California exports rose in December
An awful year for California’s foreign trade took an encouraging turn in December, with exports showing a 12% increase over the same month in 2008, according to a report released Wednesday.
California shipped $11.6 billion in goods to foreign destinations by air, sea and land, topping the $10.4 billion the state shipped abroad in December 2008, according to a University of California Center Sacramento analysis of international trade data released Wednesday morning by the U.S. Commerce Department.
Although the numbers were a welcome change, experts cautioned that they came after a full year of severe declines. Many economists use exports as a gauge of the state's economic well-being.
“As encouraging as these new numbers may appear, they only mark the start of a recovery from two years of sharp decline,” said Jock O'Connell, the UC center’s international trade and economics advisor. “We are now essentially where we were with exports at the end of 2006.”
The state’s exports of manufactured goods in December were up 5.1% from a year earlier. Shipments of agricultural goods and other nonmanufactured products rose 5.2%. Exporting of goods that originated out of state increased by 17.4%.
California accounted for nearly 12% of all U.S. merchandise exports in December of $99.2 billion. With services added to the tally, U.S. exports hit $142.7 billion for the month.
For all of 2009, California exports dropped 17% to $120.1 billion.
A detailed breakdown of what kinds of goods were involved in the turnaround wasn’t available, but O’Connell had some general numbers to share, which included at least one fact that might come as a surprise to many Californians.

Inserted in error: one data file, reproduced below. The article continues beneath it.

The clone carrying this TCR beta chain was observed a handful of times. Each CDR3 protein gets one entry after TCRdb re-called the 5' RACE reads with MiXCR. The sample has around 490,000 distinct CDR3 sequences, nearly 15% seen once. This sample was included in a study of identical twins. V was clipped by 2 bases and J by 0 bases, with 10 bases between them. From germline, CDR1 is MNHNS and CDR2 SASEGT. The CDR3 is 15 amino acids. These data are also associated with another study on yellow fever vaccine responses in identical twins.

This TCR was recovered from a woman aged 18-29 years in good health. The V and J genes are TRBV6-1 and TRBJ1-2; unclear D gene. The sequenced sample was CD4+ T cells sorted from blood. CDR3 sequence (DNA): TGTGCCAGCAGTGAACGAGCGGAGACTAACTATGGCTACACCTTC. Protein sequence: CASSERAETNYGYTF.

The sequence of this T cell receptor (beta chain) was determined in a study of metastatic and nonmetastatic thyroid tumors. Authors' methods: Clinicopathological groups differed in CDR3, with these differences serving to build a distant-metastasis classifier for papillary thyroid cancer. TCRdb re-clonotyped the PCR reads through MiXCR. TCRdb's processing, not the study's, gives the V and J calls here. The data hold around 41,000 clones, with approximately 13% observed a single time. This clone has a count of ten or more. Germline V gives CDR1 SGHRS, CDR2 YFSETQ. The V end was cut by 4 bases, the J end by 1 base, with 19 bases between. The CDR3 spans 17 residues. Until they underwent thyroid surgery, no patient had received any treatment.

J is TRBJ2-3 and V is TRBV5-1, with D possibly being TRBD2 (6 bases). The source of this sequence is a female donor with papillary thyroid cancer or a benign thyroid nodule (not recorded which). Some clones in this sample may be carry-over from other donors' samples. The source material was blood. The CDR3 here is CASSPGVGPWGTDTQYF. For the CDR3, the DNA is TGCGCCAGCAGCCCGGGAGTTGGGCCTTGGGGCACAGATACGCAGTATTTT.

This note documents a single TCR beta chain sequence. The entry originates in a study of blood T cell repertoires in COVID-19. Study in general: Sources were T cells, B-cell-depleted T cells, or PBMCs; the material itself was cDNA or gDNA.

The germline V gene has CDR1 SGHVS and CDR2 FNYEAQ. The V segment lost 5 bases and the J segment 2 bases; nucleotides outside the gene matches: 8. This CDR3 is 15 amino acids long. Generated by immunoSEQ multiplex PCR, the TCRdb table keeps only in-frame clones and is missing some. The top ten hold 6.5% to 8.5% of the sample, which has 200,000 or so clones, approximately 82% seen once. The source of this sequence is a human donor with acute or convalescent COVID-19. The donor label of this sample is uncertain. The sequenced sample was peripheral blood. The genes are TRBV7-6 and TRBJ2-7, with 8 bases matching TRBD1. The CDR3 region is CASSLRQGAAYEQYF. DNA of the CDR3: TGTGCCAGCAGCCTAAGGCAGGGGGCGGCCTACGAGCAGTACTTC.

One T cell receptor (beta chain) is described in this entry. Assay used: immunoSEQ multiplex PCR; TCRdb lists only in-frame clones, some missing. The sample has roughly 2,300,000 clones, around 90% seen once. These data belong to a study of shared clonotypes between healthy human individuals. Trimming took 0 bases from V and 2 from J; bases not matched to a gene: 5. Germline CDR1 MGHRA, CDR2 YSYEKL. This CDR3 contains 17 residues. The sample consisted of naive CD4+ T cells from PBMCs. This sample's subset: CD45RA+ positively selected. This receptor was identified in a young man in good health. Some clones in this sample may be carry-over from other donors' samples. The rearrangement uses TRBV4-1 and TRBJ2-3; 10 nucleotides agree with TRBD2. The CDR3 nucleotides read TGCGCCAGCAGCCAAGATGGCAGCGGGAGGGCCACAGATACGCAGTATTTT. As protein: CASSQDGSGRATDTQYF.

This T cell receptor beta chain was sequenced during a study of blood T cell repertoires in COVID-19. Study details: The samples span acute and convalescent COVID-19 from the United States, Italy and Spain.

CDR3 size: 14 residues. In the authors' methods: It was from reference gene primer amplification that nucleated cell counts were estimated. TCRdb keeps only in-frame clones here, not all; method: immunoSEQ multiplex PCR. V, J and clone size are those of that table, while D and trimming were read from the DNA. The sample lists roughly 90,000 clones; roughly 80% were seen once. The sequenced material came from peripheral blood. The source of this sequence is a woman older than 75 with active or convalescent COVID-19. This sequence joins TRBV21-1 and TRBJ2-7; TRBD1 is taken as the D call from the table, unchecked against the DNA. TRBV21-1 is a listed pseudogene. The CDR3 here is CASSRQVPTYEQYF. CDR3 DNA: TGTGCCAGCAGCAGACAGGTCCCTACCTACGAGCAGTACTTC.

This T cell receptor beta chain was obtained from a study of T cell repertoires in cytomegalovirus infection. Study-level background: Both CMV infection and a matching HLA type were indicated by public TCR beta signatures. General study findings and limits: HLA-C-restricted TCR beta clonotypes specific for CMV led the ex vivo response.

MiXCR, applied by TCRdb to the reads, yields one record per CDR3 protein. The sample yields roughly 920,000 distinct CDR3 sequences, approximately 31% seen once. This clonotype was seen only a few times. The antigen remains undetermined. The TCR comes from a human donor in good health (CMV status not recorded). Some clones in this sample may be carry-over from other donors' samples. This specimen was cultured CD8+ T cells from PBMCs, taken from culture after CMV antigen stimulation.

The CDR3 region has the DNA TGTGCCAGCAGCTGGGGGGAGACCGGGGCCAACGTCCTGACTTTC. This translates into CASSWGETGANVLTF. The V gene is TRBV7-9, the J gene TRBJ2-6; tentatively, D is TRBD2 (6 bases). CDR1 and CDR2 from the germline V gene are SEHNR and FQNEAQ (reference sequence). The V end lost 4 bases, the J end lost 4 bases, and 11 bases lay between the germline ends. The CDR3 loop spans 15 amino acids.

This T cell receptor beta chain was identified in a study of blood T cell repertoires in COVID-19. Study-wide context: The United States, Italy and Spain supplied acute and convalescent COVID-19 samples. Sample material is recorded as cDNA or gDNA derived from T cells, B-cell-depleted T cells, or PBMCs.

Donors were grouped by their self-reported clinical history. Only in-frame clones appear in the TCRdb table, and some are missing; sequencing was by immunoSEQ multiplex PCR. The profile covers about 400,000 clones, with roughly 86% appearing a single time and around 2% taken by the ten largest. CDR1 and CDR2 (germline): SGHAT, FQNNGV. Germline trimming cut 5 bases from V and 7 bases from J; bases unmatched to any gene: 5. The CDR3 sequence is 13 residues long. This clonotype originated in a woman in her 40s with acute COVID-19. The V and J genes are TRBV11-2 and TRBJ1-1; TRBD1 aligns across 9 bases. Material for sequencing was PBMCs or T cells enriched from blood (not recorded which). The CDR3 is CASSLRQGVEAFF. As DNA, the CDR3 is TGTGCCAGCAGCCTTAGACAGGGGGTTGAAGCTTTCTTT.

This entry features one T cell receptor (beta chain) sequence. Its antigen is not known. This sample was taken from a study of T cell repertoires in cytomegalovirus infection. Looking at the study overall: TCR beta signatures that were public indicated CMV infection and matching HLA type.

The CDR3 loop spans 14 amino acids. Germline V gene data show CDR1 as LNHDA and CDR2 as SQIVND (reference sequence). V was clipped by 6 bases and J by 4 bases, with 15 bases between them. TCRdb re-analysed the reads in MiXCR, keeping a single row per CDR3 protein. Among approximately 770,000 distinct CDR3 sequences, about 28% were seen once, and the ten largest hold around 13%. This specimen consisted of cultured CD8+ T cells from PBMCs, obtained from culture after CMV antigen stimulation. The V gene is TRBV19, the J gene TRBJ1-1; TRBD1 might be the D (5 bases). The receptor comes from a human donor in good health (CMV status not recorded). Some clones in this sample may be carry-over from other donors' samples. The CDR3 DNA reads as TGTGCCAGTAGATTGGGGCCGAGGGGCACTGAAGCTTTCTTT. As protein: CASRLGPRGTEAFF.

The state’s top export category was civilian aircraft engines and parts. O’Connell said goods in that category accounted for $5.3 billion of the total in 2009. There was no comparable figure for 2008 because trade classifications had changed, he said.
No. 2 on the list was electronics, in the form of integrated circuits, at $2.4 billion for the year. That compared with $3.1 billion in 2008. Third were parts and accessories for automated data processing equipment, which amounted to $2.3 billion in 2009, down from $2.8 billion a year earlier.
The fourth-biggest category might be the least well known. The state exported $2.2 billion in non-industrial diamonds in 2009, down from $2.8 billion in 2008. O’Connell said the diamonds probably had been upgraded during their stay in California from their raw form.
In terms of dollar value, the state’s exports moved mainly by air from Los Angeles International Airport and San Francisco’s airport. California’s airborne export trade was valued at $57.1 billion in 2009, or 47.5% of the state’s total. Maritime exports amounted to $34.7 billion, or 28.9%, followed by surface trade at $28.3 billion, or 23.6%.
O’Connell said the state’s top trading partners for its exports in 2009 were Mexico at $17.5 billion, Canada at $14.3 billion, Japan at $10.9 billion and China at $9.7 billion.
As for imports, $25.1 billion worth of foreign goods entered the U.S. via California in December, a 4.3% increase from the $24.1 billion reported in December 2008. Nationwide, imports totaled $182.9 billion in December.
There is considerable disagreement between economists over the strength of the economic recovery, with some expecting a robust rebound that they say has already begun. Others see only modest improvement later in the year. Still others think we are in the midst of a double-dip recession. O’Connell said that he was optimistic.
“In all likelihood, we should continue to see substantial progress in this coming year,” he said.
-- Ronald D. White
Photo: Los Angeles International Airport. Credit: Ricardo DeAratanha / Los Angeles Times